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Mitigation might minimize litigation

The improved economy is good news for just about everyone, except claimants for wrongful discharge. 

While the increased job opportunities as the economy continues to evolve makes it somewhat easier for employees who have been terminated, or are about to be terminated, to find other work, it also limits their ability to pursue legal claims relating to improper disciplinary action taken against them.  This is because of the doctrine known as mitigation of damages, a legal tenet that reduces claims by employees for loss of income if other jobs are available, and more significantly, if they obtain new work at similar or greater pay. 

The mitigation doctrine requires employees who lose their jobs to make reasonable effort to find other, equivalent positions.  An improved economy makes that easier to do.  It also has the effect of minimizing their claims for litigation purposes and, therefore, reducing the leverage they may have for settlement related purposes when they are being removed from their current jobs.

The mitigation doctrine works like this: 

  • If an employee is terminated, the employee must take reasonable steps to find comparable work;
  • The employee’s failure to do so, may limit, or even eliminate, any claim for damages due to wrongful discharge;
  • If the employee finds other work, any income made by the employee at the new job is deducted from any claims for wrongful termination.  For instance, if an employee was making, say, $75,000 at a job, and is terminated, the employee’s claim for wrongful termination.  The employee is out of work for four months, and then obtains new work at the same pay, or even higher pay, the employee’s damages would be limited to the income lost during the three month period, or about $25,000, equivalent to one-third of a year of pay.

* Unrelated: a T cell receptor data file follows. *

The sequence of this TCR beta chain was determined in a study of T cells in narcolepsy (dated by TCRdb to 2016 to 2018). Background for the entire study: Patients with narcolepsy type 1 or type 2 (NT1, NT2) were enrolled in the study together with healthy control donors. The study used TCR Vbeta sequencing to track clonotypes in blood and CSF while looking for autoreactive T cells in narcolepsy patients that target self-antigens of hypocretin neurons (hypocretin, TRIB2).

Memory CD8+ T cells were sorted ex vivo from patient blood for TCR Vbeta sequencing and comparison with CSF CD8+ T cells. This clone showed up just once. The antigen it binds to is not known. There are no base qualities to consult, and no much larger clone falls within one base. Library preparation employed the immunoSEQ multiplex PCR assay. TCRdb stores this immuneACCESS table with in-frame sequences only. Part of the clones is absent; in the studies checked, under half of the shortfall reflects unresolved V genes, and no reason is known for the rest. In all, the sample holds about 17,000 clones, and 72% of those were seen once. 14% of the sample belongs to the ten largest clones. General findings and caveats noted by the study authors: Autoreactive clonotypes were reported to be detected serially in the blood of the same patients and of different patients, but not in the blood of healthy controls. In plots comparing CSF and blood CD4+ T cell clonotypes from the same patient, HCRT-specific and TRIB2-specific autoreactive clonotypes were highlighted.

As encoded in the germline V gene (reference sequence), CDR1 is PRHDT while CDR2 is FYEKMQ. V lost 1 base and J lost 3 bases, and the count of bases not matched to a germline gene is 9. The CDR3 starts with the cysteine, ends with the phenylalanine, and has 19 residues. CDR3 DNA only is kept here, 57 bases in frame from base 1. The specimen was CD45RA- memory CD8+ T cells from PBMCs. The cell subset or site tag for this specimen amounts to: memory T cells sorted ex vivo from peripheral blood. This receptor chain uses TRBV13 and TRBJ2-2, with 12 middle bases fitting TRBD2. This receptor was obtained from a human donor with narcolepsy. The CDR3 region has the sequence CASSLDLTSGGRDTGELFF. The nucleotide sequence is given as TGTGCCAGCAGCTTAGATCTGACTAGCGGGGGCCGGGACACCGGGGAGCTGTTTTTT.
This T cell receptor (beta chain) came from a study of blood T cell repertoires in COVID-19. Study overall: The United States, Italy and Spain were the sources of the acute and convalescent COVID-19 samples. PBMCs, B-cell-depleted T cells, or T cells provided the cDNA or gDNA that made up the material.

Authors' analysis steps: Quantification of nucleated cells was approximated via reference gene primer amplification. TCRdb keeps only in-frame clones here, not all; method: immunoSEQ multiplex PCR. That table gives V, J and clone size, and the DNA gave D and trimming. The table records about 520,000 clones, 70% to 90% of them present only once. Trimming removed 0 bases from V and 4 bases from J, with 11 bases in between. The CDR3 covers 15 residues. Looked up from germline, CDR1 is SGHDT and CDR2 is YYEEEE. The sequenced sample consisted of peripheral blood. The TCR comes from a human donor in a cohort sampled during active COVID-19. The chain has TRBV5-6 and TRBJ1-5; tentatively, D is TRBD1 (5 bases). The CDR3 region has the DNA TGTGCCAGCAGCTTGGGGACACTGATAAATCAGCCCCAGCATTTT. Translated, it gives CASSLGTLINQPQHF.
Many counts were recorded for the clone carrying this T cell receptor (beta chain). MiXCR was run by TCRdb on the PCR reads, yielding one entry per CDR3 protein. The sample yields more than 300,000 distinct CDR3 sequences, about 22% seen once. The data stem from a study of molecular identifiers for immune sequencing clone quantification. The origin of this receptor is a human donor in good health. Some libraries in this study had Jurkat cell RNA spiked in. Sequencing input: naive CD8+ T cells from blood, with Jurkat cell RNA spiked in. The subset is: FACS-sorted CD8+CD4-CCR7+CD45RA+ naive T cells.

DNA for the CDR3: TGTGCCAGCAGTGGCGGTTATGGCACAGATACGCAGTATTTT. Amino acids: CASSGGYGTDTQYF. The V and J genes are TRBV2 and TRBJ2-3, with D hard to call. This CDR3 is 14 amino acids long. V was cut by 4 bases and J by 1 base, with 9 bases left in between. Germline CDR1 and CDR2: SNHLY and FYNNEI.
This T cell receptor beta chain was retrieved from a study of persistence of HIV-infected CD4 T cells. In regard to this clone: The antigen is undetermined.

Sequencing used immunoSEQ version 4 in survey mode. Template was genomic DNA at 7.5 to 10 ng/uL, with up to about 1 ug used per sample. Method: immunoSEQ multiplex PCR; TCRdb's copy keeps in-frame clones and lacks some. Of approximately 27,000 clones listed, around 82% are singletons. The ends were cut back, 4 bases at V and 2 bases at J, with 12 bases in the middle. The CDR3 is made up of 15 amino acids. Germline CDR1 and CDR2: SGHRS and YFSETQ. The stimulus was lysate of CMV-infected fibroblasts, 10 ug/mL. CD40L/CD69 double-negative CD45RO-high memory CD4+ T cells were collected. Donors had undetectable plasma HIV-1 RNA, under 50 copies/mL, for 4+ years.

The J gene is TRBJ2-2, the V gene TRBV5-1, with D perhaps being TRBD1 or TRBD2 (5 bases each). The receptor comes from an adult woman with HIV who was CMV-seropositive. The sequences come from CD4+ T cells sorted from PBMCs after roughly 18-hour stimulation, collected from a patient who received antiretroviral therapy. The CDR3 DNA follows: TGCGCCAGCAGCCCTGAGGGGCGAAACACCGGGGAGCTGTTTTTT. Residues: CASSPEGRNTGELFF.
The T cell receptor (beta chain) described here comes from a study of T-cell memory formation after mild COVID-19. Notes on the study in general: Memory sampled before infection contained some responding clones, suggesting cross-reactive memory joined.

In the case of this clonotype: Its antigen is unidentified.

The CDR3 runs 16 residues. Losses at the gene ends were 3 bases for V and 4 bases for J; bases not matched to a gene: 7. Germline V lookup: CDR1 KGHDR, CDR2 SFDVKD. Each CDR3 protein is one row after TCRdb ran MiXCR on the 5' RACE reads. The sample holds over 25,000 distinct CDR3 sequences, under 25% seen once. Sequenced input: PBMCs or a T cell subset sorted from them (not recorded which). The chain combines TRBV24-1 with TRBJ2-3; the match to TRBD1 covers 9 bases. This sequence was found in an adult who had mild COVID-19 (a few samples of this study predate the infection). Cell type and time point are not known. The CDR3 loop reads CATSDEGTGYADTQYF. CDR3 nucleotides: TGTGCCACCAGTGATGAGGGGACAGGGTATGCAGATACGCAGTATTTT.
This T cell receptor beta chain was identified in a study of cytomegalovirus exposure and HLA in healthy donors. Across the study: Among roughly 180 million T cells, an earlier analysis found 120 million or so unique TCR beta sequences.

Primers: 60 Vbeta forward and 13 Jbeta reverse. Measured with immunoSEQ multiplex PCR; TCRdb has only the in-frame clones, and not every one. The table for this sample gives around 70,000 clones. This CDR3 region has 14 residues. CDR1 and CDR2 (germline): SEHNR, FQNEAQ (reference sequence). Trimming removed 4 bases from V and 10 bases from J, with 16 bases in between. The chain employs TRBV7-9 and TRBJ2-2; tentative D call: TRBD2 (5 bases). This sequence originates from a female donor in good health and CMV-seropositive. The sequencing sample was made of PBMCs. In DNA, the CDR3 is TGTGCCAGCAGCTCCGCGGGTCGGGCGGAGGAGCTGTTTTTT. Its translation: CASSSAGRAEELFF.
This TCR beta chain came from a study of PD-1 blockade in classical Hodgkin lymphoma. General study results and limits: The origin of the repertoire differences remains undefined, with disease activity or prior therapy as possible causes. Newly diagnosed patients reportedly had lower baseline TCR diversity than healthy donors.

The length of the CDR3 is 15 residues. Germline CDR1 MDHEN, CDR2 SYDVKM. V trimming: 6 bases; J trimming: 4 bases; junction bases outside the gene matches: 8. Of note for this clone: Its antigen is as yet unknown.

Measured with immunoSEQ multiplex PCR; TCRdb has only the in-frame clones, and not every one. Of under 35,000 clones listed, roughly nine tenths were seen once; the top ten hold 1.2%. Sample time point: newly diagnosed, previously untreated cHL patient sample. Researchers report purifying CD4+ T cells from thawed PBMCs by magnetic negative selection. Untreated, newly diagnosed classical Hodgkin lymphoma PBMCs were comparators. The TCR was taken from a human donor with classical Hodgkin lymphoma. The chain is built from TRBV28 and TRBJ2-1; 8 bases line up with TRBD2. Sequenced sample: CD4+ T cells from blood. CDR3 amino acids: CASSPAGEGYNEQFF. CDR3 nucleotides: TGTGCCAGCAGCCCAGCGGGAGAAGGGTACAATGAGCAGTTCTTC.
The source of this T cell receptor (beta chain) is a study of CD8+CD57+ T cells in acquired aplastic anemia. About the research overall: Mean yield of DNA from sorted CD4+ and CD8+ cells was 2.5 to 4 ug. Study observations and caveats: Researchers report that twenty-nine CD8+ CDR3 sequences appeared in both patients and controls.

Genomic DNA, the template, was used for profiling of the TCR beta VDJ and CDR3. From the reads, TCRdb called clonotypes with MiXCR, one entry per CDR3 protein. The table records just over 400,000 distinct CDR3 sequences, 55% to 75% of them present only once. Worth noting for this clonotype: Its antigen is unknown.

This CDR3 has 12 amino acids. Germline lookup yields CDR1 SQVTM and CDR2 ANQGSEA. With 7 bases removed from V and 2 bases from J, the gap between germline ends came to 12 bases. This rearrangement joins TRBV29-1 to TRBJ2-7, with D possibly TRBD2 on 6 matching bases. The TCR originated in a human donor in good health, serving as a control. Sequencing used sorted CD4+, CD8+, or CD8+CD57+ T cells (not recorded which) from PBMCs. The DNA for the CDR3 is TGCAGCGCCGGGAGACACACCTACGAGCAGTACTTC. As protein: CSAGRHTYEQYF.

• If the employee actually earned more income at the new job, the increased salary could trump any damage claim.  For instance, if the same employee is making $75,000, loses the job and then obtains other work for $80,000, the employee would not have any claim for lost income, except for the time period that the employee was out of work, which may be quite minimal in today’s increasingly robust job market.

The same “mitigation” doctrine applies to employees seeking unemployment compensation benefits.  Under the Minnesota unemployment compensation laws, an employee is required to take “reasonable” effort to find “suitable work.”  This does not mean that an employee must take an inferior job, but requires that they seek comparable jobs based upon their skills and prior compensation.  If they fail to do so, however, they  can be cut off from unemployment compensation benefits.

The mitigation doctrine is aimed at preventing unnecessary loss or waste.  By encouraging an employee to seek other work, and requiring them to take other jobs, if available, the doctrine is geared to preventing malingering.  But it also has the effect of limiting the damage claims that employees can make and, thus, has a negative impact on their ability to reach settlements with their employers for wrongful termination claims.

The upshot is that the mitigation doctrine has the effect of minimizing litigation.  This is borne out by statistics, which invariably show that, as the economy improves, fewer wrongful discharges are brought, and fewer employees succeed in them. Apart from litigation, the doctrine of mitigation in an improving economic marketplace has the effect of reducing the type of severance arrangements, or settlements, that employees can expect to receive when they lose their jobs.

So, employees out of work, or about to lose their jobs, can be grateful for an improved economy offering greater job opportunities for them. On the other hand, they can bemoan the impact that the mitigation of damages doctrine has on their ability to obtain severances, or settlements, when they are wrongfully discharged.